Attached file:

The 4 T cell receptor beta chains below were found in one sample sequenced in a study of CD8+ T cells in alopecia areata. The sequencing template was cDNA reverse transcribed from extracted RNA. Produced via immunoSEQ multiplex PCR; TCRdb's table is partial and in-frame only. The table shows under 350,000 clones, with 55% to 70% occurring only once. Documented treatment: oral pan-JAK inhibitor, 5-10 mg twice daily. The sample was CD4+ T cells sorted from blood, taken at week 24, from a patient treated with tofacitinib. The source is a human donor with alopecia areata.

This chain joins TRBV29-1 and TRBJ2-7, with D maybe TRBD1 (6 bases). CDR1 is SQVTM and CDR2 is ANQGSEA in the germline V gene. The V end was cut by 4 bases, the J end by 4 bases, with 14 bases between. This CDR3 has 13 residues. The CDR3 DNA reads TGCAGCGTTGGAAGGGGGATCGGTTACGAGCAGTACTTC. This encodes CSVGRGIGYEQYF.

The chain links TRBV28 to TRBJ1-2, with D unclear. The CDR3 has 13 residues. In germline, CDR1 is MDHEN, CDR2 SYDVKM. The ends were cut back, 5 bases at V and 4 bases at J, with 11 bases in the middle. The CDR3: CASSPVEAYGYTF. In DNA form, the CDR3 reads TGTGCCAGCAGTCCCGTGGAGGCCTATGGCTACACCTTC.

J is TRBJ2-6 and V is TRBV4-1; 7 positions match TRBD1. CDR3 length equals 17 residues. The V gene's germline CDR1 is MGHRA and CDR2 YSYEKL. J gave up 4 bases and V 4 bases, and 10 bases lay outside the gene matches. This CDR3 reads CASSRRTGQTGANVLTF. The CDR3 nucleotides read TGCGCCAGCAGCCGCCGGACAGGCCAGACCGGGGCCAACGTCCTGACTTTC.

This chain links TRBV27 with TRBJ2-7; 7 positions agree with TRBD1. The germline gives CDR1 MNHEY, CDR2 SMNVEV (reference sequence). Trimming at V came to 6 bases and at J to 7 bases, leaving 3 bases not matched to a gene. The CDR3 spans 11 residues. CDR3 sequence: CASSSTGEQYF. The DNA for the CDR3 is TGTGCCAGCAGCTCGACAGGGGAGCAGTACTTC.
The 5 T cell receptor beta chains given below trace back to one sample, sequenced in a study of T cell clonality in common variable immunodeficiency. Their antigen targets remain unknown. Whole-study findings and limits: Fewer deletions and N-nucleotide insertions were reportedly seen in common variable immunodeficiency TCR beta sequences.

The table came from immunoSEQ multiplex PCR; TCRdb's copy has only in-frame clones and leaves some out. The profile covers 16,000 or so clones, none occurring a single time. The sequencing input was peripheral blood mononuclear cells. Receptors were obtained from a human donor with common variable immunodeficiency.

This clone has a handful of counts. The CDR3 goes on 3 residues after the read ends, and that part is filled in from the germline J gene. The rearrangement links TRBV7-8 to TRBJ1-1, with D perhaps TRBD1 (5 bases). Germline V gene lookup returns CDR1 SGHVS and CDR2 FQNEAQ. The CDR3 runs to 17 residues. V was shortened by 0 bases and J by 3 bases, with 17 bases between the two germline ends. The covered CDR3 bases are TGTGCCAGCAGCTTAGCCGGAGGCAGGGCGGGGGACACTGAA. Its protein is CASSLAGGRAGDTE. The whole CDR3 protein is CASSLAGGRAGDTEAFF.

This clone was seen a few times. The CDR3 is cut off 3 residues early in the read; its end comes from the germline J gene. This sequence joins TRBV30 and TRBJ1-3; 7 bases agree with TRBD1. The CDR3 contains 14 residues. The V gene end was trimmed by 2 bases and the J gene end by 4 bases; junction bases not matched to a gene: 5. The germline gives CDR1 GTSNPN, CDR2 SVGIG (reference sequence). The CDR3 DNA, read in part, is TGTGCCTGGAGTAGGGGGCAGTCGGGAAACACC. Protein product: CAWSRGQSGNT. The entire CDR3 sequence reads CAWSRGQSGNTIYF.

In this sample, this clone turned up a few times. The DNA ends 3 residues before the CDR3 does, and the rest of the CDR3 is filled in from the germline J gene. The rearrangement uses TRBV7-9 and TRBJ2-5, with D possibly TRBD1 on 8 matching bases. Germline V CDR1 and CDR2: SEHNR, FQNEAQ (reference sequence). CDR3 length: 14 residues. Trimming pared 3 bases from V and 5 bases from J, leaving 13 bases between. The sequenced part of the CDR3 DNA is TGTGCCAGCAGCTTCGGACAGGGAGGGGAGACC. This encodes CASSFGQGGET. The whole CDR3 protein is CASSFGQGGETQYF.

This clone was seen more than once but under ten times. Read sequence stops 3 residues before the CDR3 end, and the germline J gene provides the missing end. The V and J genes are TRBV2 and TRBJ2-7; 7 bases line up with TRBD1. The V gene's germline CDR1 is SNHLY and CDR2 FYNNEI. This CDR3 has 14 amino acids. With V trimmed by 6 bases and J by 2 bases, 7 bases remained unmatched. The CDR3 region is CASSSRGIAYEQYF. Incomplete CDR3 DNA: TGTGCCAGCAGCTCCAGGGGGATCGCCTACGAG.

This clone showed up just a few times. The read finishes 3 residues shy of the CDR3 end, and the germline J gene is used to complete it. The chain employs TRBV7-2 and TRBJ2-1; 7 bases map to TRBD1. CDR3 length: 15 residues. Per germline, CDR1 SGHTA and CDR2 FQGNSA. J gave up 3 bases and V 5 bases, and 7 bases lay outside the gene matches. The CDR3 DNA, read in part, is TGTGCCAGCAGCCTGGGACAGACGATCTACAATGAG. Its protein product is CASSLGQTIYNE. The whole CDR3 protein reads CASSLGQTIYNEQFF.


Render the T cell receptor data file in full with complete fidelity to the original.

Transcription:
The 4 T cell receptor beta chains below were found in one sample sequenced in a study of CD8+ T cells in alopecia areata. The sequencing template was cDNA reverse transcribed from extracted RNA. Produced via immunoSEQ multiplex PCR; TCRdb's table is partial and in-frame only. The table shows under 350,000 clones, with 55% to 70% occurring only once. Documented treatment: oral pan-JAK inhibitor, 5-10 mg twice daily. The sample was CD4+ T cells sorted from blood, taken at week 24, from a patient treated with tofacitinib. The source is a human donor with alopecia areata.

This chain joins TRBV29-1 and TRBJ2-7, with D maybe TRBD1 (6 bases). CDR1 is SQVTM and CDR2 is ANQGSEA in the germline V gene. The V end was cut by 4 bases, the J end by 4 bases, with 14 bases between. This CDR3 has 13 residues. The CDR3 DNA reads TGCAGCGTTGGAAGGGGGATCGGTTACGAGCAGTACTTC. This encodes CSVGRGIGYEQYF.

The chain links TRBV28 to TRBJ1-2, with D unclear. The CDR3 has 13 residues. In germline, CDR1 is MDHEN, CDR2 SYDVKM. The ends were cut back, 5 bases at V and 4 bases at J, with 11 bases in the middle. The CDR3: CASSPVEAYGYTF. In DNA form, the CDR3 reads TGTGCCAGCAGTCCCGTGGAGGCCTATGGCTACACCTTC.

J is TRBJ2-6 and V is TRBV4-1; 7 positions match TRBD1. CDR3 length equals 17 residues. The V gene's germline CDR1 is MGHRA and CDR2 YSYEKL. J gave up 4 bases and V 4 bases, and 10 bases lay outside the gene matches. This CDR3 reads CASSRRTGQTGANVLTF. The CDR3 nucleotides read TGCGCCAGCAGCCGCCGGACAGGCCAGACCGGGGCCAACGTCCTGACTTTC.

This chain links TRBV27 with TRBJ2-7; 7 positions agree with TRBD1. The germline gives CDR1 MNHEY, CDR2 SMNVEV (reference sequence). Trimming at V came to 6 bases and at J to 7 bases, leaving 3 bases not matched to a gene. The CDR3 spans 11 residues. CDR3 sequence: CASSSTGEQYF. The DNA for the CDR3 is TGTGCCAGCAGCTCGACAGGGGAGCAGTACTTC.
The 5 T cell receptor beta chains given below trace back to one sample, sequenced in a study of T cell clonality in common variable immunodeficiency. Their antigen targets remain unknown. Whole-study findings and limits: Fewer deletions and N-nucleotide insertions were reportedly seen in common variable immunodeficiency TCR beta sequences.

The table came from immunoSEQ multiplex PCR; TCRdb's copy has only in-frame clones and leaves some out. The profile covers 16,000 or so clones, none occurring a single time. The sequencing input was peripheral blood mononuclear cells. Receptors were obtained from a human donor with common variable immunodeficiency.

This clone has a handful of counts. The CDR3 goes on 3 residues after the read ends, and that part is filled in from the germline J gene. The rearrangement links TRBV7-8 to TRBJ1-1, with D perhaps TRBD1 (5 bases). Germline V gene lookup returns CDR1 SGHVS and CDR2 FQNEAQ. The CDR3 runs to 17 residues. V was shortened by 0 bases and J by 3 bases, with 17 bases between the two germline ends. The covered CDR3 bases are TGTGCCAGCAGCTTAGCCGGAGGCAGGGCGGGGGACACTGAA. Its protein is CASSLAGGRAGDTE. The whole CDR3 protein is CASSLAGGRAGDTEAFF.

This clone was seen a few times. The CDR3 is cut off 3 residues early in the read; its end comes from the germline J gene. This sequence joins TRBV30 and TRBJ1-3; 7 bases agree with TRBD1. The CDR3 contains 14 residues. The V gene end was trimmed by 2 bases and the J gene end by 4 bases; junction bases not matched to a gene: 5. The germline gives CDR1 GTSNPN, CDR2 SVGIG (reference sequence). The CDR3 DNA, read in part, is TGTGCCTGGAGTAGGGGGCAGTCGGGAAACACC. Protein product: CAWSRGQSGNT. The entire CDR3 sequence reads CAWSRGQSGNTIYF.

In this sample, this clone turned up a few times. The DNA ends 3 residues before the CDR3 does, and the rest of the CDR3 is filled in from the germline J gene. The rearrangement uses TRBV7-9 and TRBJ2-5, with D possibly TRBD1 on 8 matching bases. Germline V CDR1 and CDR2: SEHNR, FQNEAQ (reference sequence). CDR3 length: 14 residues. Trimming pared 3 bases from V and 5 bases from J, leaving 13 bases between. The sequenced part of the CDR3 DNA is TGTGCCAGCAGCTTCGGACAGGGAGGGGAGACC. This encodes CASSFGQGGET. The whole CDR3 protein is CASSFGQGGETQYF.

This clone was seen more than once but under ten times. Read sequence stops 3 residues before the CDR3 end, and the germline J gene provides the missing end. The V and J genes are TRBV2 and TRBJ2-7; 7 bases line up with TRBD1. The V gene's germline CDR1 is SNHLY and CDR2 FYNNEI. This CDR3 has 14 amino acids. With V trimmed by 6 bases and J by 2 bases, 7 bases remained unmatched. The CDR3 region is CASSSRGIAYEQYF. Incomplete CDR3 DNA: TGTGCCAGCAGCTCCAGGGGGATCGCCTACGAG.

This clone showed up just a few times. The read finishes 3 residues shy of the CDR3 end, and the germline J gene is used to complete it. The chain employs TRBV7-2 and TRBJ2-1; 7 bases map to TRBD1. CDR3 length: 15 residues. Per germline, CDR1 SGHTA and CDR2 FQGNSA. J gave up 3 bases and V 5 bases, and 7 bases lay outside the gene matches. The CDR3 DNA, read in part, is TGTGCCAGCAGCCTGGGACAGACGATCTACAATGAG. Its protein product is CASSLGQTIYNE. The whole CDR3 protein reads CASSLGQTIYNEQFF.